The exhaust channel 18a is longitudinally formed on the right-side portion of the instrument compartment 14, while the exhaust motor 22 is located at a position around the rear portion of the instrument compartment 14. That is, the length of the exhaust passage is very long, thus reducing an exhaust efficiency of the microwave oven. In addition, such an exhaust passage is bent at an angle of 90, when viewed from the front position of the microwave oven. Thus, the energy of the air current, passing through the exhaust course, is reduced during the flowing of the air. Also, the above exhaust course is complicated because the exhaust passage is longitudinally formed on the lower panel and is formed from the lower to the upper portions of the instrument compartment. Therefore, the exhaust efficiency of the microwave oven is reduced.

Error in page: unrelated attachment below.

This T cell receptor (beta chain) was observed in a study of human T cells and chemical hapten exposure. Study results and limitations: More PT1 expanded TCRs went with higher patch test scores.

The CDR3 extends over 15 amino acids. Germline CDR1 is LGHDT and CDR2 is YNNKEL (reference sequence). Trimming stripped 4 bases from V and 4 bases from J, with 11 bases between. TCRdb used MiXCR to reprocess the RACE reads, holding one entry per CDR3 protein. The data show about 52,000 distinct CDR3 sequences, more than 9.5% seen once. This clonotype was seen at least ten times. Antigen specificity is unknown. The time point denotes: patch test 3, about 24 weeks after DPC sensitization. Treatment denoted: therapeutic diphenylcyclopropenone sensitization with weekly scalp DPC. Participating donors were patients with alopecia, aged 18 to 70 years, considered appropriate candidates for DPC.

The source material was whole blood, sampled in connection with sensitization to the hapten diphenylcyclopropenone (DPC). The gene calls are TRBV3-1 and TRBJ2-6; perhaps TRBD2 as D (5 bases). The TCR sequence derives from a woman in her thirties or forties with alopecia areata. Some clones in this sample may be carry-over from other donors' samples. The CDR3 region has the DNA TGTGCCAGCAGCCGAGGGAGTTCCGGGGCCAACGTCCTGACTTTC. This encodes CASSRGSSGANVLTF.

Furthermore, the entirety of electronic equipment has to be installed in the instrument compartment 14. That is, this electronic equipment, generating microwaves, is mounted at the inside portion of the air guide plate 17, which is longitudinally mounted in the instrument compartment 14. As a result, the mount structure of the electronic equipment is complicated.

Due to such complication of the above construction of the microwave oven, the cooling function, capable of cooling the magnetron and the high voltage transformer in the compartment 14, is reduced. Also, both the air guide plate 17 and the cover 34 have to be separated from the cooking cavity assembly 10 when it is necessary to repair the microwave oven. As a result, it is difficult to repair and assemble the conventional microwave oven.

SUMMARY OF THE INVENTION